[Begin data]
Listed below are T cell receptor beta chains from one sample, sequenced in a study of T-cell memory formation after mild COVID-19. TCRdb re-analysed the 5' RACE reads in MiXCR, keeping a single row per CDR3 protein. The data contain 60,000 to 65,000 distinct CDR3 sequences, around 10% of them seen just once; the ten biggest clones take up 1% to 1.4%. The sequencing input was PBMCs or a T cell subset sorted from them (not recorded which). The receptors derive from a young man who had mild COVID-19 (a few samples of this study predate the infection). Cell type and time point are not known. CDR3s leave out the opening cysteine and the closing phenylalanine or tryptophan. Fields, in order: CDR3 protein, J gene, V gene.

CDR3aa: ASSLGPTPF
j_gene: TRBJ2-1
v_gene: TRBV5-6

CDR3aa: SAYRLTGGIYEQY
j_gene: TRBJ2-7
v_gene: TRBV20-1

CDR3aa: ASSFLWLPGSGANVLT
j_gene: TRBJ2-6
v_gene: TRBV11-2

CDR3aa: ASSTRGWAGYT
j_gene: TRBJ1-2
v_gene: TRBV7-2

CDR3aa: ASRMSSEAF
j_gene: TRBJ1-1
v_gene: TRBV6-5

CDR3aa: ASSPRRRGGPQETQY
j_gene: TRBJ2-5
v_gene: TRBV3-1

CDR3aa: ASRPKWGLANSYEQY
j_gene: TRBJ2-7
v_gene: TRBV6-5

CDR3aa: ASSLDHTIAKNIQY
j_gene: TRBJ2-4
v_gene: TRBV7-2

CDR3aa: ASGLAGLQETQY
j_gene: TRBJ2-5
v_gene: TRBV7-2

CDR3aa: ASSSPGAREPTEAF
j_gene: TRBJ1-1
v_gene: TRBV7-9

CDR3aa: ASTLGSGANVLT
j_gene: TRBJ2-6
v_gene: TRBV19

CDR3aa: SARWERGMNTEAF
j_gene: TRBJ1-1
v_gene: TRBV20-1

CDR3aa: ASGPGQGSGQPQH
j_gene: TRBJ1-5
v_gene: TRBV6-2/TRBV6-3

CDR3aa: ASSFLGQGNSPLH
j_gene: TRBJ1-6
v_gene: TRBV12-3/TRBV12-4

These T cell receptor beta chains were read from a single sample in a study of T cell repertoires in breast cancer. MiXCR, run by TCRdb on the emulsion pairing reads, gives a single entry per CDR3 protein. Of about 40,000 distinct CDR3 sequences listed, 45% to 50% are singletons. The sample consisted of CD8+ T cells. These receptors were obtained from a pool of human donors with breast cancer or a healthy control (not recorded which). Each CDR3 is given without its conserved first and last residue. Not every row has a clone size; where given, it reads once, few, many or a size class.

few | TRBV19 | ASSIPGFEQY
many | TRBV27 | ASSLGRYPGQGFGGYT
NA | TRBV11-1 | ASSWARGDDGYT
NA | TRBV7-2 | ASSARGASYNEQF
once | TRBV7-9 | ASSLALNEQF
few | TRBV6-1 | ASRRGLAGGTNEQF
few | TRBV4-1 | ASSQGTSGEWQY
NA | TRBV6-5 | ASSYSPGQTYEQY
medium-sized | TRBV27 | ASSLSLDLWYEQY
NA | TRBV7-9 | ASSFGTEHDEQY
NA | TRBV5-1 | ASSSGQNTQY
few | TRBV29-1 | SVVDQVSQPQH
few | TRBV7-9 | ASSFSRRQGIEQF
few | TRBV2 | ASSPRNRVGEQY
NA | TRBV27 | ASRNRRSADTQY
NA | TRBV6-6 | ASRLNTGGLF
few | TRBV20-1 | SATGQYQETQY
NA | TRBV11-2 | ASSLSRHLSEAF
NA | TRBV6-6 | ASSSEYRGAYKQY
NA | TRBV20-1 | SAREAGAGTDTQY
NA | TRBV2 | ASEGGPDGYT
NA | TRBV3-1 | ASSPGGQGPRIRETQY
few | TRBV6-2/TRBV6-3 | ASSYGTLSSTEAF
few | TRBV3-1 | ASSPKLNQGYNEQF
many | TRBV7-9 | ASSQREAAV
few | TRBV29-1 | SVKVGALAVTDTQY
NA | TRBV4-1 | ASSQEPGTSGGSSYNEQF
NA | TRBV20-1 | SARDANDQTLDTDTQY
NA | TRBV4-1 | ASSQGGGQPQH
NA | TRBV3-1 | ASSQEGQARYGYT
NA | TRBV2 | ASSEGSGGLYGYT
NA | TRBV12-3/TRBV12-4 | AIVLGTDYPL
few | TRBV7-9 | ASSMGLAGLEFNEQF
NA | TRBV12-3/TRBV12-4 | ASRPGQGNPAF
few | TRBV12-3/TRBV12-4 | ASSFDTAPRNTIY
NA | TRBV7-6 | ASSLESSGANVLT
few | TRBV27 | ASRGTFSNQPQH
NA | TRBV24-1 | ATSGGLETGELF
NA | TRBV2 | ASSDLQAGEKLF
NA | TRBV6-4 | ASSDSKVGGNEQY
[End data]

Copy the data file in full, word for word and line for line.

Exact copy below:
Listed below are T cell receptor beta chains from one sample, sequenced in a study of T-cell memory formation after mild COVID-19. TCRdb re-analysed the 5' RACE reads in MiXCR, keeping a single row per CDR3 protein. The data contain 60,000 to 65,000 distinct CDR3 sequences, around 10% of them seen just once; the ten biggest clones take up 1% to 1.4%. The sequencing input was PBMCs or a T cell subset sorted from them (not recorded which). The receptors derive from a young man who had mild COVID-19 (a few samples of this study predate the infection). Cell type and time point are not known. CDR3s leave out the opening cysteine and the closing phenylalanine or tryptophan. Fields, in order: CDR3 protein, J gene, V gene.

CDR3aa: ASSLGPTPF
j_gene: TRBJ2-1
v_gene: TRBV5-6

CDR3aa: SAYRLTGGIYEQY
j_gene: TRBJ2-7
v_gene: TRBV20-1

CDR3aa: ASSFLWLPGSGANVLT
j_gene: TRBJ2-6
v_gene: TRBV11-2

CDR3aa: ASSTRGWAGYT
j_gene: TRBJ1-2
v_gene: TRBV7-2

CDR3aa: ASRMSSEAF
j_gene: TRBJ1-1
v_gene: TRBV6-5

CDR3aa: ASSPRRRGGPQETQY
j_gene: TRBJ2-5
v_gene: TRBV3-1

CDR3aa: ASRPKWGLANSYEQY
j_gene: TRBJ2-7
v_gene: TRBV6-5

CDR3aa: ASSLDHTIAKNIQY
j_gene: TRBJ2-4
v_gene: TRBV7-2

CDR3aa: ASGLAGLQETQY
j_gene: TRBJ2-5
v_gene: TRBV7-2

CDR3aa: ASSSPGAREPTEAF
j_gene: TRBJ1-1
v_gene: TRBV7-9

CDR3aa: ASTLGSGANVLT
j_gene: TRBJ2-6
v_gene: TRBV19

CDR3aa: SARWERGMNTEAF
j_gene: TRBJ1-1
v_gene: TRBV20-1

CDR3aa: ASGPGQGSGQPQH
j_gene: TRBJ1-5
v_gene: TRBV6-2/TRBV6-3

CDR3aa: ASSFLGQGNSPLH
j_gene: TRBJ1-6
v_gene: TRBV12-3/TRBV12-4

These T cell receptor beta chains were read from a single sample in a study of T cell repertoires in breast cancer. MiXCR, run by TCRdb on the emulsion pairing reads, gives a single entry per CDR3 protein. Of about 40,000 distinct CDR3 sequences listed, 45% to 50% are singletons. The sample consisted of CD8+ T cells. These receptors were obtained from a pool of human donors with breast cancer or a healthy control (not recorded which). Each CDR3 is given without its conserved first and last residue. Not every row has a clone size; where given, it reads once, few, many or a size class.

few | TRBV19 | ASSIPGFEQY
many | TRBV27 | ASSLGRYPGQGFGGYT
NA | TRBV11-1 | ASSWARGDDGYT
NA | TRBV7-2 | ASSARGASYNEQF
once | TRBV7-9 | ASSLALNEQF
few | TRBV6-1 | ASRRGLAGGTNEQF
few | TRBV4-1 | ASSQGTSGEWQY
NA | TRBV6-5 | ASSYSPGQTYEQY
medium-sized | TRBV27 | ASSLSLDLWYEQY
NA | TRBV7-9 | ASSFGTEHDEQY
NA | TRBV5-1 | ASSSGQNTQY
few | TRBV29-1 | SVVDQVSQPQH
few | TRBV7-9 | ASSFSRRQGIEQF
few | TRBV2 | ASSPRNRVGEQY
NA | TRBV27 | ASRNRRSADTQY
NA | TRBV6-6 | ASRLNTGGLF
few | TRBV20-1 | SATGQYQETQY
NA | TRBV11-2 | ASSLSRHLSEAF
NA | TRBV6-6 | ASSSEYRGAYKQY
NA | TRBV20-1 | SAREAGAGTDTQY
NA | TRBV2 | ASEGGPDGYT
NA | TRBV3-1 | ASSPGGQGPRIRETQY
few | TRBV6-2/TRBV6-3 | ASSYGTLSSTEAF
few | TRBV3-1 | ASSPKLNQGYNEQF
many | TRBV7-9 | ASSQREAAV
few | TRBV29-1 | SVKVGALAVTDTQY
NA | TRBV4-1 | ASSQEPGTSGGSSYNEQF
NA | TRBV20-1 | SARDANDQTLDTDTQY
NA | TRBV4-1 | ASSQGGGQPQH
NA | TRBV3-1 | ASSQEGQARYGYT
NA | TRBV2 | ASSEGSGGLYGYT
NA | TRBV12-3/TRBV12-4 | AIVLGTDYPL
few | TRBV7-9 | ASSMGLAGLEFNEQF
NA | TRBV12-3/TRBV12-4 | ASRPGQGNPAF
few | TRBV12-3/TRBV12-4 | ASSFDTAPRNTIY
NA | TRBV7-6 | ASSLESSGANVLT
few | TRBV27 | ASRGTFSNQPQH
NA | TRBV24-1 | ATSGGLETGELF
NA | TRBV2 | ASSDLQAGEKLF
NA | TRBV6-4 | ASSDSKVGGNEQY